More Fascination incurred the only injury with a large scrape on his hip that most likely was sustained from close contact with a tree.
Uppercut is likely done for the spring season with a leg injury.
H Quiet Celebration
Young had better luck with Debra Kachel’s Lake Placid in the $30,000 optional allowance/claiming hurdle for trainer Ricky Hendriks.
This marked the 100th American jump win for the NSA 2009 and 2010 leading jockey. But the milestone came and went without any fanfare. No one mentioned it or seemed to know he had achieved the century mark.
Never one to toot his own horn, Young didn’t say a word. But the next day at the Winterthur Races (Del.), when Young won his 101st on Anthony Mala-tino’s Belarion for his wife, trainer Leslie Falini Young, the happy secret escaped.
The 35-year-old, now a father of three, arrived in the United States from Ireland in the fall of 2003. His first win came that year in a hurdle stakes race on Indispensable at Shawan Downs (Md.).
Living in Unionville, Pa., and riding predominately for Maryland trainer Tom Voss, Young helped pilot Kenneth Ramsey’s big gray Slip Away to his Horse of the Year title and Eclipse Award last year with several second-placed finishes and his $100,000 win at Colonial Cup (S.C.). He also helped Arcadia Stable’s Bubble Economy achieve his third NSA Timber Horse of the Year title in 2010.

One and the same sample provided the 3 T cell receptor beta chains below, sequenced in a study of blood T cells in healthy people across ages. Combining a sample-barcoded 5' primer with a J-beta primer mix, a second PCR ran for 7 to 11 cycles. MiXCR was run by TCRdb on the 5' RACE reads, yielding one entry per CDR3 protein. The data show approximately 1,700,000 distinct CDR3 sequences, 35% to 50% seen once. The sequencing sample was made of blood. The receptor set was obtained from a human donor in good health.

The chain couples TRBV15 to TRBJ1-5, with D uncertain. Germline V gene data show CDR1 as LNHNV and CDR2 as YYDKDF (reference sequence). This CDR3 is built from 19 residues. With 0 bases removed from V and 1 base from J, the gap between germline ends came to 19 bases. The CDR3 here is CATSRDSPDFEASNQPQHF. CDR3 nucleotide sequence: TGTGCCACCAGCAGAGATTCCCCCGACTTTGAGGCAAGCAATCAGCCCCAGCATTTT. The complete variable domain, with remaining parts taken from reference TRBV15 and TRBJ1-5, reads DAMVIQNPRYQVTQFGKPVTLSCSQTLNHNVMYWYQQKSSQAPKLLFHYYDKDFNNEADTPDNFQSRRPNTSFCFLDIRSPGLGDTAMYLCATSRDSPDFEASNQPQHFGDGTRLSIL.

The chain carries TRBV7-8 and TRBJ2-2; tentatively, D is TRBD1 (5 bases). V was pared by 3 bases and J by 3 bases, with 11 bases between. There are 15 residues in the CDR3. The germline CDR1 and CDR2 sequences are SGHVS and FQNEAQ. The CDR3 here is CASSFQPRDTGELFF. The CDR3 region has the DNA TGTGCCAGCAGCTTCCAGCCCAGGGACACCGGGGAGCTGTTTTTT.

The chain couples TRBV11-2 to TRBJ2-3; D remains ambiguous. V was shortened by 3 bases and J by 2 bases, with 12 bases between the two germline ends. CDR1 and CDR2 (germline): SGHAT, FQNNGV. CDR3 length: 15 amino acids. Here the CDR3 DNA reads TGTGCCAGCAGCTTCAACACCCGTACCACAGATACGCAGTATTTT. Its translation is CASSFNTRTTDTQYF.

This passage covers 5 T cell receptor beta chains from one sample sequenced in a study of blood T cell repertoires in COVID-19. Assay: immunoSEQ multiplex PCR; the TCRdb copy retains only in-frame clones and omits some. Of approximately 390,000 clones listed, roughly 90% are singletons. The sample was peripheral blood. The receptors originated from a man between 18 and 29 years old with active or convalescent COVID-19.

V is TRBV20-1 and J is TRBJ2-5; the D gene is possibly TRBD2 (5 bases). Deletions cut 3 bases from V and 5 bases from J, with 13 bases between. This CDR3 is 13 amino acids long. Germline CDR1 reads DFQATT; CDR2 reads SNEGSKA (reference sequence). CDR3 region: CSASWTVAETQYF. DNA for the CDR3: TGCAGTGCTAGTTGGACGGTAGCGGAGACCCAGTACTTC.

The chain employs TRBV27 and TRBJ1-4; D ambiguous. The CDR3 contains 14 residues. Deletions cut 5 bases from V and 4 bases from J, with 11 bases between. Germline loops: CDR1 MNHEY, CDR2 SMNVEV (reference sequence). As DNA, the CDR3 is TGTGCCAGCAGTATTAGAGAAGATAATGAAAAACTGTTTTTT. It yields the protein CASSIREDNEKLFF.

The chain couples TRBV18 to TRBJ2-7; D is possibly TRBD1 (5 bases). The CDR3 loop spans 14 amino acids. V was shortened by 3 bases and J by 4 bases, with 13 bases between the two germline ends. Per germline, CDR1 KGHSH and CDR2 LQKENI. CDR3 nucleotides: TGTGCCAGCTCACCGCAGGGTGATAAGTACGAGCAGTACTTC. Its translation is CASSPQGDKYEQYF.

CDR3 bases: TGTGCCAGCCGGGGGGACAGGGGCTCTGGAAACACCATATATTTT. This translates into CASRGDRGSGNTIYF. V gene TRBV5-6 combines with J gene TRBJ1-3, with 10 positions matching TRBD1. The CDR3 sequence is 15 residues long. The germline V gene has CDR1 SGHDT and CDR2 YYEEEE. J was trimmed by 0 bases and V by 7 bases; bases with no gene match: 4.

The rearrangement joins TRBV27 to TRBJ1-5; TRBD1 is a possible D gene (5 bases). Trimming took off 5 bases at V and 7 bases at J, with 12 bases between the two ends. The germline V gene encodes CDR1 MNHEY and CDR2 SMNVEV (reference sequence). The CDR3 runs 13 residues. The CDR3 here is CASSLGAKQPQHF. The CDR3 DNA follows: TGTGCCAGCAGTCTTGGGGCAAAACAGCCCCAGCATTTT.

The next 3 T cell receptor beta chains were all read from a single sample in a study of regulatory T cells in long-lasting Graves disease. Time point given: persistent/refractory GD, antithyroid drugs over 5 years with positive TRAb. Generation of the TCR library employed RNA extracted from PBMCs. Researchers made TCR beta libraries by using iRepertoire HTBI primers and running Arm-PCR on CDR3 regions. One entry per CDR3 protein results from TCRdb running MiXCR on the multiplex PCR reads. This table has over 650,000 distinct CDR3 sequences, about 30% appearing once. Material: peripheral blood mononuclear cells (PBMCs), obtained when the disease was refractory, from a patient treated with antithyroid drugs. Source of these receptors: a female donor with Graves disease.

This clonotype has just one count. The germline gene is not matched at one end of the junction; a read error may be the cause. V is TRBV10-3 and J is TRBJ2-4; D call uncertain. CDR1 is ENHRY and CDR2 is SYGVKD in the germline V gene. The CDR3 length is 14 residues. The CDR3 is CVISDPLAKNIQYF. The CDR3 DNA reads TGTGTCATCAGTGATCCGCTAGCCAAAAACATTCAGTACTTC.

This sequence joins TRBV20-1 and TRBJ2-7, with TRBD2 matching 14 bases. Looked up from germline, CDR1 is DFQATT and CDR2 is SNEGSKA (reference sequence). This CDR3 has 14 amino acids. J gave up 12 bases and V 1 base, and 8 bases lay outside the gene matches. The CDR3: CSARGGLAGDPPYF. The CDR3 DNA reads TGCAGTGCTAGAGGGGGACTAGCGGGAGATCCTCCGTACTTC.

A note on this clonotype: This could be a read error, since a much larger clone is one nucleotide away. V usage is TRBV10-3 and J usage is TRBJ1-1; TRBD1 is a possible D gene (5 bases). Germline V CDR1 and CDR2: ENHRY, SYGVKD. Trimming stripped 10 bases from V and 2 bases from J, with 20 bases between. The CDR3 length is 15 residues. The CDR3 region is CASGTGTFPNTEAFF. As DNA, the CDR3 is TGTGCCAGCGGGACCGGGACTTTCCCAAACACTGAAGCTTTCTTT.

“It will be a long way to 200 if it takes this long again,” Young said. “But it felt nice. The first U.S. win on Indispensable meant a lot, and Bubbles has been a large part of my career. And winning on Slip Away meant so much at Colonial Cup because he deserved to win big and he did.”
Young added about former trainer Paul Rowland who was struck with cancer last year, “It meant a lot to ride winners for Paul too.”
H Ice Bath
Gustav Dahl got all the hoopla that comes from winning his first sanctioned race after wiring the $25,000 starter allowance on owner-trainer Karen Gray’s Cuse.
The 16-year-old has been riding under rules since last fall. After the race, his fellow jockeys dosed him with a muck basket full of ice and water from the second tier of the steward’s stand. They were nice enough to remove the sodas first.
Dahl took it all in stride. Rubbing his head and laughing, he said, “It was great to finally get my first win, but the boys could have left the ice out.”
He added about his short career, “I started foxhunting with Ms. Gray, and she asked me if I wanted to try steeplechasing, and it progressed from there. I really like it.”
Swimming River finally got his win in Great Meadows’ steeplethon.